326 V. AGRAWAL alization. The arthroscope is switched to the lateral portal for viewing and the shaver and radiofrequency device are introduced from the posterior portal. The coracoacromial (CA) ligament is visualized and fol- lowed medially. The acromioclavicular (AC) joint is localized but not exposed. The medial wall of the subacromial bursa is now removed to allow access to the SSN. The posterior AC artery is located immedi- ately posterior to the AC joint and is routinely coag- ulated. A modified superomedial (SM) portal is now established under direct visualization using spinal nee- dle localization.10 A smooth 5.5-mm cannula is in- troduced, and the shaver and radiofrequency device are used for further dissection via the SM portal. The CA ligament is followed towards the coracoid. The coracoclavicular ligaments (trapezoid andFIGURE 1. Lateral decubitus position with portals for suprascap-ular notch approach outlined. (A, anterior portal; L, lateral portal; conoid) are identified. The conoid ligament is visu-P, posterior portal; SM, superomedial portal.) alized and followed inferiorly to its attachment to the coracoid. Frequently, this can be done with a gentle sweeping motion along these ligaments. The coracoid insertion of the transverse scapular liga-diagnostic study of her upper extremity along with an ment is seen perpendicular to the coracoid insertionmagnetic resonance arthrogram were recommended. of the conoid ligament. Use of the shaver and ra-The electrodiagnostic study confirmed neuropathy of diofrequency device are restricted to the space lat-the SN at both the SSN and spinoglenoid notch eral to the medial border of the coracoid to avoid(SGN), consistent with a “double crush” phenome- injury to the suprascapular artery. Blunt dissectionnon.7 To further confirm the diagnosis, the patient was can often proceed inferiorly and medially from thereferred for a confirmatory selective SN block. The coracoid while maintaining contact with bone, al-SN block provided excellent but transient relief of her lowing the SSN, suprascapular artery, and SN to bepain. After reviewing the risks, benefits, and options visualized and safely retracted without directly dis-for treatment, including our arthroscopic approach to turbing these structures. The morphology of theSN decompression, she wished to proceed with SSN is now defined (Fig 2). In most cases, thearthro- scopic treatment. transverse scapular ligament is easily transected via The SN was decompressed at the SGN by transect- the SM portal using arthroscopic scissors. For aing the spinoglenoid ligament as described by bony or stenotic SSN foramen, as in the presentPlancher.8 Our approach to visualize the SSN is sim- case, a Kerrison punch rongeur is introducedilar to the approach described by Lafosse,6 with sev- through the SM portal to perform a foraminotomy.eral modifications. We use a semilateral decubitus The superior and lateral walls of the SSN are de-position for shoulder arthroscopy (Fig 1). The anat- compressed in a controlled manner.11 Kerrison ron-omy and vascularity of the subacromial space has geurs are routinely used for bone removal in spinebeen elegantly described and is helpful in planning surgery and are available in multiple sizes andapproaches to the SN and medial wall of the subacro- configurations in most facilities. Upon completionmial bursa.9 After completing glenohumeral evalua- of the SSN decompression, a probe is used to con-tion and treatment, the arthroscope is introduced into firm mobility of the SN by lifting it out of the SSN.the subacromial space via the posterior portal. An Postoperatively, the patient reported resolution ofanterolateral portal is established for outflow using an her longstanding posterior and superior shoulderinside-outside technique, ensuring that both portals pain and was extremely pleased with her outcome.are within the subacromial bursa. A lateral portal withspinal needle localization is used to ensure an optimal DISCUSSIONangle of approach. An arthroscopic shaver is intro-duced through the lateral portal, and the posterior wall Although the prevalence of suprascapular compres-of the subacromial bursa is removed to improve visu- sion neuropathy is thought to be rare, its role in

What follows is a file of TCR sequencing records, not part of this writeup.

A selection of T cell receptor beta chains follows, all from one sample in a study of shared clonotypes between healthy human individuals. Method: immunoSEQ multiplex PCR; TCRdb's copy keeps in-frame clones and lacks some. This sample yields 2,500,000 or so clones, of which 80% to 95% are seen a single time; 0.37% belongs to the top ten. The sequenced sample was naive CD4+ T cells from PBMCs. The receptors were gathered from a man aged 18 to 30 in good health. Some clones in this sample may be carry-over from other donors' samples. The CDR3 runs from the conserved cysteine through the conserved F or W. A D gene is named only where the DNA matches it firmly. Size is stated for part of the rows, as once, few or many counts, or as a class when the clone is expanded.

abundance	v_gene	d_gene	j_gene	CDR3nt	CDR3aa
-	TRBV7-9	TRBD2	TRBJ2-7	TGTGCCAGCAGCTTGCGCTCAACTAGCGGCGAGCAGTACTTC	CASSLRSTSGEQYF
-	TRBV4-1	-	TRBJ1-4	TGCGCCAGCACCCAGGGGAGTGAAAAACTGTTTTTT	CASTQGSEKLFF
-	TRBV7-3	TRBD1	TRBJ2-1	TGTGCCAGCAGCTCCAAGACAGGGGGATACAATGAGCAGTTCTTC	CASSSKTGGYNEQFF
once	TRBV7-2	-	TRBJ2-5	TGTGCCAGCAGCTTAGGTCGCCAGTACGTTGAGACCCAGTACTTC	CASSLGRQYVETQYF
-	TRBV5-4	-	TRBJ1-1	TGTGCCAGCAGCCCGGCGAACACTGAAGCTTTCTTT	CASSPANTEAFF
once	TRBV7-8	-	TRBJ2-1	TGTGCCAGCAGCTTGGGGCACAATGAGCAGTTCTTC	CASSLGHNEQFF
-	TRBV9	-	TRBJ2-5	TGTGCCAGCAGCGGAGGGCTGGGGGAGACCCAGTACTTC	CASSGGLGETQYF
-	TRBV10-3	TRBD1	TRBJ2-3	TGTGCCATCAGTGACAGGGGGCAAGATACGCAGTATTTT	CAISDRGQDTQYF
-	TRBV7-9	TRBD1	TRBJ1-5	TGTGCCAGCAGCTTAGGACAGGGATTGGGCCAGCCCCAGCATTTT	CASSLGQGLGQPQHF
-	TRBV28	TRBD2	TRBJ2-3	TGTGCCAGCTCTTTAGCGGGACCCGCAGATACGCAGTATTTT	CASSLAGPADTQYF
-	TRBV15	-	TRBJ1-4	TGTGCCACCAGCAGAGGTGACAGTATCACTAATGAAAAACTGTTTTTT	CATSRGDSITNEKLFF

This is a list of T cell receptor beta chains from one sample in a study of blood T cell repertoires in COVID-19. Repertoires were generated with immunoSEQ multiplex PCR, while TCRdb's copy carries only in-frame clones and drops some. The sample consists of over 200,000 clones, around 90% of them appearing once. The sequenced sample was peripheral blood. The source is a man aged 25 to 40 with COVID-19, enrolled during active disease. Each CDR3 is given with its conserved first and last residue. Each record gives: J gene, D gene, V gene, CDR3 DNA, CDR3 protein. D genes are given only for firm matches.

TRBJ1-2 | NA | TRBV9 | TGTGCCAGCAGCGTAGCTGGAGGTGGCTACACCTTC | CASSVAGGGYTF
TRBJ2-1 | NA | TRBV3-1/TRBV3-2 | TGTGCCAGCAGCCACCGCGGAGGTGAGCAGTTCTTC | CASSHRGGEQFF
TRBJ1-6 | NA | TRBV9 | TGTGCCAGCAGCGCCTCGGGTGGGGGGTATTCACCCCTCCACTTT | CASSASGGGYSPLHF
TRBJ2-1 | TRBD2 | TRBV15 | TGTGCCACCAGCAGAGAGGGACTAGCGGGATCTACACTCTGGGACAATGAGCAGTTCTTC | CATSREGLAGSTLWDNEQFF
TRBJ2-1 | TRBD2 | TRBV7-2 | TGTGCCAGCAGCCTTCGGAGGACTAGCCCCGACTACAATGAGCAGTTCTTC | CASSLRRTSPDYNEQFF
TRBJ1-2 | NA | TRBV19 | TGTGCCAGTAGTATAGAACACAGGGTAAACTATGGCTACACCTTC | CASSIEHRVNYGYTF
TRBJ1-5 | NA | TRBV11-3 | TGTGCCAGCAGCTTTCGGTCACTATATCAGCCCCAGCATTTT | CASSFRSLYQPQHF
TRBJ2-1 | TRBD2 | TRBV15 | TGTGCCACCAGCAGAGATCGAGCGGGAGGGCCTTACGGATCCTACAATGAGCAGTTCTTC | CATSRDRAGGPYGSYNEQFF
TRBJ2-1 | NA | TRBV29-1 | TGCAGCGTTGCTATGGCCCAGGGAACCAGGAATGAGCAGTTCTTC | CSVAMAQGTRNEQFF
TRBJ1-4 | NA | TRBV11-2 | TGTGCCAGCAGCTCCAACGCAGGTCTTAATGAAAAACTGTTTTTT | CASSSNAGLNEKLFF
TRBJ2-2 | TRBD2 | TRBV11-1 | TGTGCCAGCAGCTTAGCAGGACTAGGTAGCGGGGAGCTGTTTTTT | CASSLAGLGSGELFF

DECOMPRESSION OF A BONY SUPRASCAPULAR FORAMEN 327 gachary et al.,2 Natsis et al.15 examined 423 scapulas and noted an 8% incidence of a bony foramen (types IV and V). From May 2007 to May 2008, 2 of the 44 patients seen at our tertiary care shoulder clinic for arthro- scopic SN decompression at the SSN had a bony SSN foramen. To establish the diagnosis of suprascapular neuropathy, we request electrodiagnostic studies after a detailed clinical evaluation to confirm the diagnosis and predict an expected outcome for treatment.16 In our experience, electrodiagnostic studies of the shoul- der girdle are highly variable in diagnostic quality. Therefore, a single experienced examiner familiar with the electrodiagnostic criteria for SN pathology performed most of the studies.16 For patients with isolated SN lesions, we often use a selective SN block as a further diagnostic and confirmatory measure be- fore proceeding with arthroscopy. Several techniques for arthroscopic transverse scapu- lar ligament release along with early clinical results have been recently reported.3-6,10 In the preliminary clinical series of 10 patients reported by Lafosse et al.,6 none had SN compression as a result of bony stenosis. However, he recommended using an arthroscopic burr to address bony stenosis.6 This technique has several advantages: the SM por- tal is a safe distance from the SN and relatively familiar to most arthroscopic surgeons.10 The SM portal allows a more direct approach to dissection of the deep surface of coracoclavicular ligaments and the SSN, and the smooth cannula in this portal servesFIGURE 2. (A) Right shoulder with bony suprascapular notch nicely as a soft tissue retractor avoiding the need forforamen. (B) Left shoulder with more commonly encountered another portal. Kerrison punch rongeurs are specifi-superior transverse scapular ligament. (A, suprascapular artery; N, cally designed for decompression of spinal stenosissuprascapular nerve; STSL, superior transverse scapular ligament;SSN, suprascapular notch.) and uniquely suited to arthroscopic decompression of suprascapular nerve stenosis. For our initial case with a bony SSN foramen, we started with a burr as sug- gested by Lafosse; however, given the proximity ofshoulder pain and dysfunction is probably underap- the neurovascular structures, we felt that the Kerrisonpreciated. The morphology, particularly a stenotic or punch offered a greater margin of safety and control.bony notch of the SSN, may be associated with a We completed the case with the Kerrison punch andpredilection to suprascapular nerve injury.2 The trans- used it exclusively for the second patient with a bonyverse scapular ligament, despite connecting 2 regionsof the same bone, has been shown to have fibrocarti- SSN. The technique is adaptable and appropriate forlage entheses, indicating that it experiences both com- variations in SSN anatomy.pressive and tensile loading.12 Consistent with these Arthroscopic decompression of the suprascapularfindings, bony bridges at the SSN are also seen more nerve with a bony SSN foramen has not been previ-frequently with increasing age.13 Of the 700 speci- ously reported. This technique provides the arthro-mens examined by Edelson,14 11.8% had a completely scopic surgeon another approach to safely decompressor partially ossified transverse scapular ligament. In a the suprascapular nerve at the SSN in cases of bonyrecent update to the classification proposed by Ren- stenosis using commonly available instruments.